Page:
Fun Fact!
Dates are grown on palm trees and can live in
dry conditions, such as deserts or drought.
www.healthy-kids.com.au
Healthy Kids
Healthy Kids
Dd is for…
Dragon Fruit
What does dragon fruit look like?
Dragon fruit are oval-shaped with yellow or bright
pink and green skin. The skin is smooth with triangles
sticking out. Inside, the flesh is bright pink or white
with many tiny black seeds.
What does dragon fruit taste like?
Dragon fruit taste sweet and tart and a little like melon.
The tiny seeds give the soft fruit a nice crunch.
How do I eat a dragon fruit?
Dragon fruit are best eaten with a spoon. Get an adult
to slice one in half and scoop out the flesh. You can
sprinkle a little lime or lemon juice on them, or use
them in fruit salad.
Nutrition bites
Dragon fruit contain a good source of fibre and
vitamin C.
Other names
Pitaya, pitahaya, strawberry pear, nanettikafruit and
thanh long.
Fun Fact!
Dragon fruit actually grow on a
species of cactus!
Durian
What does durian look like?
Durians are large, greenish/yellow to brown fruit with
pointed spikes all over. The flesh is creamy yellow with
seeds embedded. Durians do not smell good (the
smell is like ‘rotting onions’!), however they do not
taste the way they smell.
What does durian taste like?
The taste of durian is difficult to describe. They are
sweet – some say they taste like custard, some like a
mixture of banana, papaya and vanilla.
How do I eat durian?
Durians are quite difficult to eat. First you need an
adult to cut through the tough skin. Then pull open
the fruit and remove the sticky segments. Cut out the
seeds and then eat the segments. Durians are best
eaten fresh, but they can be frozen for a cold snack.
You can also use them in chilli or curry dishes, cakes
and desserts.
Nutrition bites
Durians contain protein and fat, as well as vitamin A
and C. Durians also contain vitamins B1 and B2.
www.healthy-kids.com.au
Fun Fact!
The durian is known as the “King of Fruit”.
Healthy Kids
Healthy Kids
Ee is for…
Fun Fact!
Eggplant
were
pe, eggplants
In ancient Euro
e
ples’ and wer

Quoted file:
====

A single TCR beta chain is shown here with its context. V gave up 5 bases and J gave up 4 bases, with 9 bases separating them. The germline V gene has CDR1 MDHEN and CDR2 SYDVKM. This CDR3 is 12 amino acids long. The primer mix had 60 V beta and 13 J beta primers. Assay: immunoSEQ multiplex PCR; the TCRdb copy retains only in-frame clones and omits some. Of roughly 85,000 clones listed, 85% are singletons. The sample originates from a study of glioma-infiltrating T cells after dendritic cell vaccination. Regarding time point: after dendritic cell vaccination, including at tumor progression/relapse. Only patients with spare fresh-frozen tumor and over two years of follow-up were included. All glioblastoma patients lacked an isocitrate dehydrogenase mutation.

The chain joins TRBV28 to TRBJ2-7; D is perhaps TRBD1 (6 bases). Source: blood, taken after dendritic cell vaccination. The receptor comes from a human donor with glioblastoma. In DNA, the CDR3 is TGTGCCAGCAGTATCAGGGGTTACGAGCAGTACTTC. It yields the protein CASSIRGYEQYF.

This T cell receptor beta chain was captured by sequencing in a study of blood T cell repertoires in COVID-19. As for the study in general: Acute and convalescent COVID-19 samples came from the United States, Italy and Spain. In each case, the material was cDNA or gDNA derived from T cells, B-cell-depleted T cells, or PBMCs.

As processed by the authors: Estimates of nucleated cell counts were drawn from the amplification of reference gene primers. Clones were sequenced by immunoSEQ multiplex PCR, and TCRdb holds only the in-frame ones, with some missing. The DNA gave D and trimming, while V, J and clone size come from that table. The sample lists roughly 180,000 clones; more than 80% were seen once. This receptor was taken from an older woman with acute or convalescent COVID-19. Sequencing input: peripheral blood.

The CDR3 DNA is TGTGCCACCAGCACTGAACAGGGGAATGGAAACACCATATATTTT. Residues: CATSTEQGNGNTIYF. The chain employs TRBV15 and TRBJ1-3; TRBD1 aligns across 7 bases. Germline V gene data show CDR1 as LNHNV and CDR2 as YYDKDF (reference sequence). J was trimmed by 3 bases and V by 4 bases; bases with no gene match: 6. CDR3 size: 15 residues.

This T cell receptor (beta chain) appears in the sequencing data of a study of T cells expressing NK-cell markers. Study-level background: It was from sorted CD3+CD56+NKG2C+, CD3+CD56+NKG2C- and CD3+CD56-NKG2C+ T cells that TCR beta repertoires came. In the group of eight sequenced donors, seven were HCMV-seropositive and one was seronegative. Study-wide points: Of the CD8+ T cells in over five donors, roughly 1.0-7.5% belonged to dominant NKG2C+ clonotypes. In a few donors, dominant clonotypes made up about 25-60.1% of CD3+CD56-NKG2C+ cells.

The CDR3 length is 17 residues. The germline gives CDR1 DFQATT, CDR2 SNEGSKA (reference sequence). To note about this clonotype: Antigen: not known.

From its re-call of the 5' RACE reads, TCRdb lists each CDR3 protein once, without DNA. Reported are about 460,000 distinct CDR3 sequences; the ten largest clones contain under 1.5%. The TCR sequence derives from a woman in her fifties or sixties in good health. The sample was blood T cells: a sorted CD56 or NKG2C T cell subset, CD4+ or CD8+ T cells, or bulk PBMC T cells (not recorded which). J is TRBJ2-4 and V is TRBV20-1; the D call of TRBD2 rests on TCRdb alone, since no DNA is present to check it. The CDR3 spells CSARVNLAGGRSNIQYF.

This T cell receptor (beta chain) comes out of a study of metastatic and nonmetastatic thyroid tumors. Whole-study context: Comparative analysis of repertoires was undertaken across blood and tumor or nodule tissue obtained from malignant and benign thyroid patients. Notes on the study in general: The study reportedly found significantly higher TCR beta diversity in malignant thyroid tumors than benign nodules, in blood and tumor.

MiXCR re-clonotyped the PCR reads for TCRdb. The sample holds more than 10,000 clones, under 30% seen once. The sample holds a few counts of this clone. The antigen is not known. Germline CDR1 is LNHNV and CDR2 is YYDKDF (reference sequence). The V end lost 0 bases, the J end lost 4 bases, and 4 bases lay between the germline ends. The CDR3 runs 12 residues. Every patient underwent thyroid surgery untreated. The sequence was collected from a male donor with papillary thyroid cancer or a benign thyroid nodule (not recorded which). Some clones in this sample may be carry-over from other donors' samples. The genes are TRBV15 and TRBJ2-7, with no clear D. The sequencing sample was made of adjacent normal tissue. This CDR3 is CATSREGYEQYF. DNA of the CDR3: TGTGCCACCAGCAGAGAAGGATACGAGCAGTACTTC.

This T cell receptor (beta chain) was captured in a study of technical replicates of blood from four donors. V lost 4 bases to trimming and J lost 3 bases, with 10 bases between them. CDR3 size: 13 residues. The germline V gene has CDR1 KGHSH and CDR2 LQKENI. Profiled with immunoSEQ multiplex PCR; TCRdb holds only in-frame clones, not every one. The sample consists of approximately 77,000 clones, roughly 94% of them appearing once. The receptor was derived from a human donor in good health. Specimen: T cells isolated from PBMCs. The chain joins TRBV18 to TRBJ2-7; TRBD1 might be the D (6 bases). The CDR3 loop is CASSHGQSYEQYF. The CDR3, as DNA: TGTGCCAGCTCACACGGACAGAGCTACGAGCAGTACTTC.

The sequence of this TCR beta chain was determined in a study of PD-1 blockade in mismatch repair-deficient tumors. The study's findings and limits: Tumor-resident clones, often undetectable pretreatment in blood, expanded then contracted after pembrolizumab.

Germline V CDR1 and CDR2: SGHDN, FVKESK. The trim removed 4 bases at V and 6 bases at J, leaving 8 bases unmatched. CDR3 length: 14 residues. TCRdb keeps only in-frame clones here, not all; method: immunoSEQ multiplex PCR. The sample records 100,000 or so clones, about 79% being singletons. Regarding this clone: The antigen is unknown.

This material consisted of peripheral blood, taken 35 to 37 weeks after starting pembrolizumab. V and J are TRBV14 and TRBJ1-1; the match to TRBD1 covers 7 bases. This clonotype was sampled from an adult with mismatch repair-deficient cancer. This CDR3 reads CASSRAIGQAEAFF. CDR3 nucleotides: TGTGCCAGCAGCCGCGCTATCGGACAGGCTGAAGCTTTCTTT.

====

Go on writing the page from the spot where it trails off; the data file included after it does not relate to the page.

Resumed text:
called ‘mad ap
use insanity!
believed to ca
Varieties
Eggplants come in many different shapes and colours. You can get purple, white, lavender, red striped or pea.
What do eggplants look like?
Most eggplants are teardrop shaped, with deep purple glossy skin. Inside, the flesh is white and contains many
small, edible seeds.
What do eggplants taste like?
Eggplant tastes a little like mild zucchini, but more bitter. It picks up the flavours of whatever is cooked with it.
How do I eat eggplant?
Eggplants taste yummy when they are grilled with some herbs. You can also stuff and bake them, steam them,
fry them or use them to make dips like baba ghannouj.
Nutrition bites
The skin of eggplant has lots of anthocyanins, and it also has fibre and small amounts of vitamins A, C and the
B group vitamins.
Other names
Aubergine or brinjal.
www.healthy-kids.com.au
Healthy Kids
Healthy Kids
Ff is for…
Fennel
Figs
Fuji Fruit
What does fennel look like?
Varieties
What do Fuji fruit look like?
Fennel looks a little like celery with finer
leaves and a thick, white bulb. Fennel
has green stems and soft, wispy green
leaves.
What does fennel taste like?
Fennel tastes like aniseed or licorice,
but a little less strong. Its leaves are fine
and feathery, with a stronger taste, and
the bulb is crunchy and milder than the
leaves.
How do I eat fennel?
Use fennel in salads instead of celery or
bean sprouts for a different crunch. Bake,
boil, microwave or stir fry fennel, or try
putting it in dishes like lasagne or soup.
You can also use the leaves as a garnish
or the seeds as a spice.
Nutrition bites
Fennel is a good source of fibre, vitamins
C and A, and contains folate. Fennel is
also moderate in iron.
Fun Fact!
In medieval times, fennel was
used to ward off witchcraft!
Black Genoa, Brown Turkey, White
Adriatic and White Genoa.
What do figs look like?
Figs are small and bulb-shaped with
skins that can be green, purple or
brown. Figs are soft, with white, cream,
pink, brown or crimson flesh. The flesh
contains many soft, edible seeds.
What do figs taste like?
Figs are very sweet and taste a little
like honey, caramel and vanilla. They
have firm, chewy flesh, smooth skin and
crunchy seeds. A very interesting flavour